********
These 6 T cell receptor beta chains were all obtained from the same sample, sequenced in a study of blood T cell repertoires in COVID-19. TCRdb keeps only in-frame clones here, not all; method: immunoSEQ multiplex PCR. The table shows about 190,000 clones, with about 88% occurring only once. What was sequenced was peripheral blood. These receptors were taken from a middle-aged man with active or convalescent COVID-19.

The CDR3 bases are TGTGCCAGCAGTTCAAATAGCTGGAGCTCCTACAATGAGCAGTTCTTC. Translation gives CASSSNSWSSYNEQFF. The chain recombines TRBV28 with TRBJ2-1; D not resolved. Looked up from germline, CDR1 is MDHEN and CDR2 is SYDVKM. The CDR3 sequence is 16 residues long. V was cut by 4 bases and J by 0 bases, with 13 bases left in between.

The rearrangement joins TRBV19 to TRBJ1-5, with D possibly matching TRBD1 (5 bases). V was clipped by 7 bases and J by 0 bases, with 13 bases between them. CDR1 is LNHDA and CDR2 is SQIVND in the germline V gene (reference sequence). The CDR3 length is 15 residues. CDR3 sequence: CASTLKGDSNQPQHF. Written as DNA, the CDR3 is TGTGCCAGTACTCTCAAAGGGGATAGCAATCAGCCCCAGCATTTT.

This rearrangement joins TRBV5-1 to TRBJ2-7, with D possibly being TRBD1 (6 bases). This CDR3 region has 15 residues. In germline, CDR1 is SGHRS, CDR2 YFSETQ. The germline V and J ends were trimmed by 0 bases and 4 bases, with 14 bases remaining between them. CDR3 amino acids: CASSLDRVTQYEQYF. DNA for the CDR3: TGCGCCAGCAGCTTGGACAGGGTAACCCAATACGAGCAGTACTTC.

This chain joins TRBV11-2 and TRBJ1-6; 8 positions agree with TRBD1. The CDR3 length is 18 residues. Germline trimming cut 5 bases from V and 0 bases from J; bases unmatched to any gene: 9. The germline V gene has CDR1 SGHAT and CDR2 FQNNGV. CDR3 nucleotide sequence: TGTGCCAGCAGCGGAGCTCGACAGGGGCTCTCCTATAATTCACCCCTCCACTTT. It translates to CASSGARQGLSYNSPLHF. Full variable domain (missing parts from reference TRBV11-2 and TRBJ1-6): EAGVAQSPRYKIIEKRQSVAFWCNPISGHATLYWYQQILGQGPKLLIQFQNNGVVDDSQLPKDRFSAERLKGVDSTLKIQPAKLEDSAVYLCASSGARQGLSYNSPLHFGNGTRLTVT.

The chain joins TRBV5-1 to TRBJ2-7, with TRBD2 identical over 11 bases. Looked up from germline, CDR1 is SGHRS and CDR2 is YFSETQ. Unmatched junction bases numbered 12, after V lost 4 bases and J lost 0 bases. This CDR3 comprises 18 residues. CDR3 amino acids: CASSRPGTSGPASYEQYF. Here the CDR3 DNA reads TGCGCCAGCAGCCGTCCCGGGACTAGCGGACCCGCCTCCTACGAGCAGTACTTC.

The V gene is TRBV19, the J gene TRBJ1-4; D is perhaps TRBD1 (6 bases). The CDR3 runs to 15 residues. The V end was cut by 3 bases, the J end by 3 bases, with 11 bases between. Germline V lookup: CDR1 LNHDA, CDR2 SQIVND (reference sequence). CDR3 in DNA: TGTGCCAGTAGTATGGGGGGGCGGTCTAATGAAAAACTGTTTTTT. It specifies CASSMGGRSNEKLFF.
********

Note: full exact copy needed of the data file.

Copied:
These 6 T cell receptor beta chains were all obtained from the same sample, sequenced in a study of blood T cell repertoires in COVID-19. TCRdb keeps only in-frame clones here, not all; method: immunoSEQ multiplex PCR. The table shows about 190,000 clones, with about 88% occurring only once. What was sequenced was peripheral blood. These receptors were taken from a middle-aged man with active or convalescent COVID-19.

The CDR3 bases are TGTGCCAGCAGTTCAAATAGCTGGAGCTCCTACAATGAGCAGTTCTTC. Translation gives CASSSNSWSSYNEQFF. The chain recombines TRBV28 with TRBJ2-1; D not resolved. Looked up from germline, CDR1 is MDHEN and CDR2 is SYDVKM. The CDR3 sequence is 16 residues long. V was cut by 4 bases and J by 0 bases, with 13 bases left in between.

The rearrangement joins TRBV19 to TRBJ1-5, with D possibly matching TRBD1 (5 bases). V was clipped by 7 bases and J by 0 bases, with 13 bases between them. CDR1 is LNHDA and CDR2 is SQIVND in the germline V gene (reference sequence). The CDR3 length is 15 residues. CDR3 sequence: CASTLKGDSNQPQHF. Written as DNA, the CDR3 is TGTGCCAGTACTCTCAAAGGGGATAGCAATCAGCCCCAGCATTTT.

This rearrangement joins TRBV5-1 to TRBJ2-7, with D possibly being TRBD1 (6 bases). This CDR3 region has 15 residues. In germline, CDR1 is SGHRS, CDR2 YFSETQ. The germline V and J ends were trimmed by 0 bases and 4 bases, with 14 bases remaining between them. CDR3 amino acids: CASSLDRVTQYEQYF. DNA for the CDR3: TGCGCCAGCAGCTTGGACAGGGTAACCCAATACGAGCAGTACTTC.

This chain joins TRBV11-2 and TRBJ1-6; 8 positions agree with TRBD1. The CDR3 length is 18 residues. Germline trimming cut 5 bases from V and 0 bases from J; bases unmatched to any gene: 9. The germline V gene has CDR1 SGHAT and CDR2 FQNNGV. CDR3 nucleotide sequence: TGTGCCAGCAGCGGAGCTCGACAGGGGCTCTCCTATAATTCACCCCTCCACTTT. It translates to CASSGARQGLSYNSPLHF. Full variable domain (missing parts from reference TRBV11-2 and TRBJ1-6): EAGVAQSPRYKIIEKRQSVAFWCNPISGHATLYWYQQILGQGPKLLIQFQNNGVVDDSQLPKDRFSAERLKGVDSTLKIQPAKLEDSAVYLCASSGARQGLSYNSPLHFGNGTRLTVT.

The chain joins TRBV5-1 to TRBJ2-7, with TRBD2 identical over 11 bases. Looked up from germline, CDR1 is SGHRS and CDR2 is YFSETQ. Unmatched junction bases numbered 12, after V lost 4 bases and J lost 0 bases. This CDR3 comprises 18 residues. CDR3 amino acids: CASSRPGTSGPASYEQYF. Here the CDR3 DNA reads TGCGCCAGCAGCCGTCCCGGGACTAGCGGACCCGCCTCCTACGAGCAGTACTTC.

The V gene is TRBV19, the J gene TRBJ1-4; D is perhaps TRBD1 (6 bases). The CDR3 runs to 15 residues. The V end was cut by 3 bases, the J end by 3 bases, with 11 bases between. Germline V lookup: CDR1 LNHDA, CDR2 SQIVND (reference sequence). CDR3 in DNA: TGTGCCAGTAGTATGGGGGGGCGGTCTAATGAAAAACTGTTTTTT. It specifies CASSMGGRSNEKLFF.